• Don Landes

Phil 621/430 Advanced Topics in Ethical Theory: Virtue Ethics

Course Taught:

Phil 621/430 Advanced Topics in Ethical Theory: Virtue Ethics, Concordia University, Fall 2014

Detailed Course Description

What is the good and happy life for human beings? What should my life be like? How ought I to live? What kind of person should I work to become? These are questions that naturally occur to many individuals at various times in their lives, assuming of course some basic level of leisure, curiosity, and reflection. Moreover, not only do they motivate literature, the arts, psychology, politics, and even industry and technology, they also represent the core of the normative ethical landscape known as “Virtue Ethics.” And yet some philosophers wonder: are these questions, properly speaking, ethical questions? To a modern sensibility, questions of character traits, practical wisdom, and the good life will often seem secondary given the emphasis in ethical thought on justice, duties, rights, or the overall expected consequences of actions. Worries about the good person or practical wisdom may have spurred Plato, Aristotle, the Stoics, and others to write some of the great ethical works in the history of philosophy, but it seems fair (to many) to say that philosophers were justified in suspending these less direct and codifiable areas of ethical discourse. This is too simplistic of a story, of course, but it is a version of the standard one…

Even if the appearance of virtue ethics as an equal alongside the other two would hardly have been expected by philosophers educated prior to the 1970s, in the current philosophical understanding of normative ethics it is not uncommon to hear the general claim that there are three main branches of normative theories: deontology, consequentialism, and virtue ethics. The contemporary inclusion of virtue ethics as one of the “big three,” however, is not simply the result of nostalgia for the tradition or of a desire to force unwilling undergrads to read Aristotle. Rather, “virtue” has reappeared with force in the contemporary debates, partially as a response to the alleged shortcomings of other theories, as we will see. Thus, as Hursthouse puts it, Virtue Ethics is both “an old and a new approach.”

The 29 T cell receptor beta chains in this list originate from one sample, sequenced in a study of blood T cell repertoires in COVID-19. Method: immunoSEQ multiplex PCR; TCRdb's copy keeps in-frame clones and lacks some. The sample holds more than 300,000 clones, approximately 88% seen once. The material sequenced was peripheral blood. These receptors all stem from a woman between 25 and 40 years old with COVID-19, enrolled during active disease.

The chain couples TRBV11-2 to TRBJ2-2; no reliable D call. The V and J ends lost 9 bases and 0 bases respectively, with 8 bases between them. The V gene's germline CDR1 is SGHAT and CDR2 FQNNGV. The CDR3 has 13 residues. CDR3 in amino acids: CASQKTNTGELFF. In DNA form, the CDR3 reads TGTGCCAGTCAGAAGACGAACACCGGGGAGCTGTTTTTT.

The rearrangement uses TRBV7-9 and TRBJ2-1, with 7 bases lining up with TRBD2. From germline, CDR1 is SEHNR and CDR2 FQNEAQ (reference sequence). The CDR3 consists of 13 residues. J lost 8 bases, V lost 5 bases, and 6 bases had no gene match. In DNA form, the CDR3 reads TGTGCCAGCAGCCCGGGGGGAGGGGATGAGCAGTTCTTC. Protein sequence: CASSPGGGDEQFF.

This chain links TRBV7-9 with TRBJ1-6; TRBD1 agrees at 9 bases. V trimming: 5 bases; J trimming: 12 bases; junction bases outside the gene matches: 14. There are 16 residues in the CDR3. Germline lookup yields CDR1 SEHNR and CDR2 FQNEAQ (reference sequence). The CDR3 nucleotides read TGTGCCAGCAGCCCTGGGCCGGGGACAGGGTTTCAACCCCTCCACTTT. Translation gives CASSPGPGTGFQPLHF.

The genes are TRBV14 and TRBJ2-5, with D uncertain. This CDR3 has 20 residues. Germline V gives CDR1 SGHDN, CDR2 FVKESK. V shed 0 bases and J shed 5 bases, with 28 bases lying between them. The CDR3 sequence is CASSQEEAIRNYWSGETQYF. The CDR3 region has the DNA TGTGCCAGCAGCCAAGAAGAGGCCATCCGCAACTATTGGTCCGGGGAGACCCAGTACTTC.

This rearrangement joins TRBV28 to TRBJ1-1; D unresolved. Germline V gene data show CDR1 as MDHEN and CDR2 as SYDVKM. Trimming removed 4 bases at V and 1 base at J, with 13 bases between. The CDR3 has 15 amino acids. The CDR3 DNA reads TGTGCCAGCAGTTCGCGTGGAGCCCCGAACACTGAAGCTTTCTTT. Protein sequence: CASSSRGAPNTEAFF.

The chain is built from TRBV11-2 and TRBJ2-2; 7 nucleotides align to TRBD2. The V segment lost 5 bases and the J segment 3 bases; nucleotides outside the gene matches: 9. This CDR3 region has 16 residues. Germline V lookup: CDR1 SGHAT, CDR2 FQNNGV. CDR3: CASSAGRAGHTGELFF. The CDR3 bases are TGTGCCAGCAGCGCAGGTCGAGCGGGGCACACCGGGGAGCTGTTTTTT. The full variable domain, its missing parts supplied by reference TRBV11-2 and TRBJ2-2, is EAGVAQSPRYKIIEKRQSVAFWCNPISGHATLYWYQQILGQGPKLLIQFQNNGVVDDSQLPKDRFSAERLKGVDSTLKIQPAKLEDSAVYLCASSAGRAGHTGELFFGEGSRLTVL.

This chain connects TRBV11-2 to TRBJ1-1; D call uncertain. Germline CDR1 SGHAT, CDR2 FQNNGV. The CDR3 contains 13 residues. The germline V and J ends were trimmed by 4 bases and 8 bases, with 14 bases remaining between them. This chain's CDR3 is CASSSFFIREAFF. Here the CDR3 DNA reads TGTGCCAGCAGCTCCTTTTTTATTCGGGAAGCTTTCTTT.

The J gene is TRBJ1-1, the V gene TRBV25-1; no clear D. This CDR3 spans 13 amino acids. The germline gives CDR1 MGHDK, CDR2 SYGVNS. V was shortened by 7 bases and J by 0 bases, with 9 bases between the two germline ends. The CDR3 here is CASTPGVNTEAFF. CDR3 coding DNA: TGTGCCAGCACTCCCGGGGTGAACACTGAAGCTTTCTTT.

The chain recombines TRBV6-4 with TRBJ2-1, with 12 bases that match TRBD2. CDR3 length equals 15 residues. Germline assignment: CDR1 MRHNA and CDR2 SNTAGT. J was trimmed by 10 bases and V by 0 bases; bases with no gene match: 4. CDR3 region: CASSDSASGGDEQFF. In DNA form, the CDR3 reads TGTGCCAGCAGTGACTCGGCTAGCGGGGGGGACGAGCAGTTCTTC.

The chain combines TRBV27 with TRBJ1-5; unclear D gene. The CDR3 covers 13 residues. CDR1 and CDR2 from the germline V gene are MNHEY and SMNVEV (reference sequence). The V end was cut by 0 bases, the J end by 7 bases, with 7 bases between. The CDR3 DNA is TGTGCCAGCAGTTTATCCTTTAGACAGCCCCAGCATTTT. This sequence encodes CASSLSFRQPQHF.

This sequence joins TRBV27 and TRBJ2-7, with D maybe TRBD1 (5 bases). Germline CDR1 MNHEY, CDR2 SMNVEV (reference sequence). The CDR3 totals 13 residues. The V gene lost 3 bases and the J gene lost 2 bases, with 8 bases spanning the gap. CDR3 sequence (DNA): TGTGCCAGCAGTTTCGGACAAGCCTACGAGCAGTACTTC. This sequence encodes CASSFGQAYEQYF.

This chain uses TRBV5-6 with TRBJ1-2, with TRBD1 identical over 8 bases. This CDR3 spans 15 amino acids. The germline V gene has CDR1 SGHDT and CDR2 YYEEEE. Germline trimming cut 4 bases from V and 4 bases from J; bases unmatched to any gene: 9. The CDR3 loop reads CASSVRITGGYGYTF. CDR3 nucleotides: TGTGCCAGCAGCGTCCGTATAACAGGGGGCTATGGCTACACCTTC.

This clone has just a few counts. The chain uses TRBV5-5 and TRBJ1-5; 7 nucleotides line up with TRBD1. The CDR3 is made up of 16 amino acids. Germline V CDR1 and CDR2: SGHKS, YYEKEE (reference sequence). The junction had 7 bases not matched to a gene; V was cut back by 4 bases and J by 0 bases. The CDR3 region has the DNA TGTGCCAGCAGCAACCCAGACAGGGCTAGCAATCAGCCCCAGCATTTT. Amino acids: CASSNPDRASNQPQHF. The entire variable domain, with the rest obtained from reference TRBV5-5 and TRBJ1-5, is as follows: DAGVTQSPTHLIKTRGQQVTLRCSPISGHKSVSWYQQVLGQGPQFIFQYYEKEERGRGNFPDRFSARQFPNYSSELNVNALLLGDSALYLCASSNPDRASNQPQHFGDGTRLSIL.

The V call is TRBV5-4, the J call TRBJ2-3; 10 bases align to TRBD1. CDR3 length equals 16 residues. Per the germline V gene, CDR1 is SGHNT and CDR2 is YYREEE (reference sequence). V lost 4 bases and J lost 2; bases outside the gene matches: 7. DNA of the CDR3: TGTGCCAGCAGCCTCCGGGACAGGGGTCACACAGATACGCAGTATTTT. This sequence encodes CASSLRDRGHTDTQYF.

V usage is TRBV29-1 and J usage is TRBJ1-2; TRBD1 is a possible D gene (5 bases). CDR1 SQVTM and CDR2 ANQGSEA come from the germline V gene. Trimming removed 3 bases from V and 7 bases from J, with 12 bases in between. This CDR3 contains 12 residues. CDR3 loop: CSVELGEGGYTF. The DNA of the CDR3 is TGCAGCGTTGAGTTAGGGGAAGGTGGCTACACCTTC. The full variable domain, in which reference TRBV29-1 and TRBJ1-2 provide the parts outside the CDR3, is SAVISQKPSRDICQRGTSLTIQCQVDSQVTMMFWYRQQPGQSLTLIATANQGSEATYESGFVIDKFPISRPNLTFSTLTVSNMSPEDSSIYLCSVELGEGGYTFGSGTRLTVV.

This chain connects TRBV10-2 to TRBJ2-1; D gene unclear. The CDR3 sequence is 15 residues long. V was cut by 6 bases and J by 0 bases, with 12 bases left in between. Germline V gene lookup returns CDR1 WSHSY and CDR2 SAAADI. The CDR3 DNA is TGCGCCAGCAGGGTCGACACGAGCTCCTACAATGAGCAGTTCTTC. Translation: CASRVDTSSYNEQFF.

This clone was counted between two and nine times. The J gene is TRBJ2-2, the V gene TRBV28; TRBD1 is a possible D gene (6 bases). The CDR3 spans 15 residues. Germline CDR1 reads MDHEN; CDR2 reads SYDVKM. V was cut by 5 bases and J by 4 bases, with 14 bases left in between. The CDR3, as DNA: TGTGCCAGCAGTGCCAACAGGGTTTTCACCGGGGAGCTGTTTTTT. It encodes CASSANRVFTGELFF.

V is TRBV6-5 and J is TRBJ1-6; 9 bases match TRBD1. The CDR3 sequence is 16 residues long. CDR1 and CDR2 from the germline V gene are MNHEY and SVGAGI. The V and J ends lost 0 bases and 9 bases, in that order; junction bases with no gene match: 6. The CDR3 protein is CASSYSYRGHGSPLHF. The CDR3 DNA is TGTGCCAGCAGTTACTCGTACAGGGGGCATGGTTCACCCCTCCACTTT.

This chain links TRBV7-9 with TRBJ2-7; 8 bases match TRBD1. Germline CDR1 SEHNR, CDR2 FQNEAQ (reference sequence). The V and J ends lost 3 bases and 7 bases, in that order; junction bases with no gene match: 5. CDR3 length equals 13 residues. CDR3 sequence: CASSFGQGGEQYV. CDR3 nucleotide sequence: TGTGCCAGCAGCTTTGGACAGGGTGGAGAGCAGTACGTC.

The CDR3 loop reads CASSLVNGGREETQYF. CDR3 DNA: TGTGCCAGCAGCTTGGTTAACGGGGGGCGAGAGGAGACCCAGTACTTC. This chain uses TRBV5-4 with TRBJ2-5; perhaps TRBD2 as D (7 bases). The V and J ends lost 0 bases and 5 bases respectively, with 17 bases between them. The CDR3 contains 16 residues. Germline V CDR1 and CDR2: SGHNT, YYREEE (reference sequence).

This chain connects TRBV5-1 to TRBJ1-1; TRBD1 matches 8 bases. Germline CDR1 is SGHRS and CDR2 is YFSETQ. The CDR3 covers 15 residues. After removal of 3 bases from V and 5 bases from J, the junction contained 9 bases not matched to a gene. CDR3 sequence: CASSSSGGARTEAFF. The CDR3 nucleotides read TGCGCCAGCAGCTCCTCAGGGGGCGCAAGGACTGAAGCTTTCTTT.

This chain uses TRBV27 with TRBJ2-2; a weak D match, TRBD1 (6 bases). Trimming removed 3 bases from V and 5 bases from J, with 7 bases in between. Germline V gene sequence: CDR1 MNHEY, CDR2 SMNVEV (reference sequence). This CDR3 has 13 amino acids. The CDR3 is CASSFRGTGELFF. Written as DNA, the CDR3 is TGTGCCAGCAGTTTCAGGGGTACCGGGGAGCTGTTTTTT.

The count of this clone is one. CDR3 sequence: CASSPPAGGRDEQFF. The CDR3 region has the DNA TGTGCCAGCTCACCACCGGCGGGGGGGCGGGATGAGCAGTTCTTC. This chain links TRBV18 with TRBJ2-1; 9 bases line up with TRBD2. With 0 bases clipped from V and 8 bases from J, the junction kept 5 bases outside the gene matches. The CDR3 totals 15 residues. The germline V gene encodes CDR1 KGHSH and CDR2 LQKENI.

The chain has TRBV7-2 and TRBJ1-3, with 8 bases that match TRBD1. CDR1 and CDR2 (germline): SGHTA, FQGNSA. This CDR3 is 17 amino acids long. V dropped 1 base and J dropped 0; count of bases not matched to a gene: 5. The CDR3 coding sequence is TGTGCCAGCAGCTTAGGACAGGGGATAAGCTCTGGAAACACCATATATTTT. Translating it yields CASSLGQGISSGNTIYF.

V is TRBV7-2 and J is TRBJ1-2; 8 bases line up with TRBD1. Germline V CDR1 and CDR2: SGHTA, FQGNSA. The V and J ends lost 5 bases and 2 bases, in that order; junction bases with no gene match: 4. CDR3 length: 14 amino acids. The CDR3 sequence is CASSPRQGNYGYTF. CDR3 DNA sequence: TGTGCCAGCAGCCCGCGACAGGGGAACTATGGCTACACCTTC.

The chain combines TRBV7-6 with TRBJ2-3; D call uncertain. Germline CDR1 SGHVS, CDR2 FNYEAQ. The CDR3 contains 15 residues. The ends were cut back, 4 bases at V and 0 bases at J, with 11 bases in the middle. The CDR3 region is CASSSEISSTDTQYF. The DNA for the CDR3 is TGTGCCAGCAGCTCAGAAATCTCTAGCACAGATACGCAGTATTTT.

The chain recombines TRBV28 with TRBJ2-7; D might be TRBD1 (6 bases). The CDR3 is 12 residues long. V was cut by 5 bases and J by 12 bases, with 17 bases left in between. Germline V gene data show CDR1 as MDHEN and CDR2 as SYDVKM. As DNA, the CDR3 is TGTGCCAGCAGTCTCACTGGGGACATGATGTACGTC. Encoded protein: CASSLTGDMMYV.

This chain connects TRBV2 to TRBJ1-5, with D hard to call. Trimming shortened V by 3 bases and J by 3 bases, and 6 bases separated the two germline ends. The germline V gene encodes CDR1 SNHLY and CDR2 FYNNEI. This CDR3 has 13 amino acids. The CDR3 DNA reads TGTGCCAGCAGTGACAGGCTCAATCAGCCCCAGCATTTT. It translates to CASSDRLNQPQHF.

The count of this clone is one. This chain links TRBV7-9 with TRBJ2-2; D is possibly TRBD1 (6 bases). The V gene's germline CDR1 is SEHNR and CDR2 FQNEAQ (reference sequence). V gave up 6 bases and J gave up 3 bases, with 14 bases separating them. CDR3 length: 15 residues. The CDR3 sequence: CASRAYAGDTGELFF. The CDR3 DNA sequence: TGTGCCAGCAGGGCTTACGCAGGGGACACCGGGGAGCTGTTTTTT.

This course is designed to explore the ongoing revival of Aristotelian-inspired Virtue Ethics – its sources, its proponents, its critics, and the various key concepts and debates that have emerged. In week 1, we will begin with Aristotle, and his presence will remain throughout our readings, lectures, and discussions. In weeks 2–5, our general theme will be the role of the “neo,” the “Aristotelian,” and the “Ethics” in the perhaps less-than-straightforward phrase “neo-Aristotelian Virtue Ethics.” In weeks 6-8, we explore the “Virtue” part of that phrase, and thus the exciting promise and potential of a (re)turn to Virtue Ethics in terms of topics related to human nature, perception, reason, and the emotions. Weeks 9-11 will put virtue ethics into question, as we explore Feminist, Kantian, Social Psychological, and Utilitarian attacks on or defenses against the Virtue Theory revival. Sessions 12-13 will draw much of this together, as we explore a phenomenological approach to Virtue Ethics (including a concluding “workshop” on developing a phenomenological description of the lived experience of character, virtue, vice, and ethical weight).

Course Objectives

· To gain a deep understanding of how the History of Philosophy interacts with contemporary philosophical debate.

· To develop your skills of critical thinking, reading, and writing in the context of subtle and difficult material.

· To gain a secure grounding in formulating, developing, researching, and writing a substantial philosophy term paper.

· “Unit One”: To develop a subtle understanding of the key components of Virtue Ethics and the ongoing neo-Aristotelian versions of Virtue Ethics

· “Unit Two”: To explore the role of human nature, perception, reason, and the emotions in the ethical realm.

· “Unit Three”: To understand the way in which objections and replies unfold in philosophy through a study of the Feminist, Kantian, Situationist, and Utilitarian responses to the Virtue Ethics revival.

“Unit Four”: To develop a subtle grasp of the possibility of phenomenological description in relation to character, habituation, and ethical experience.

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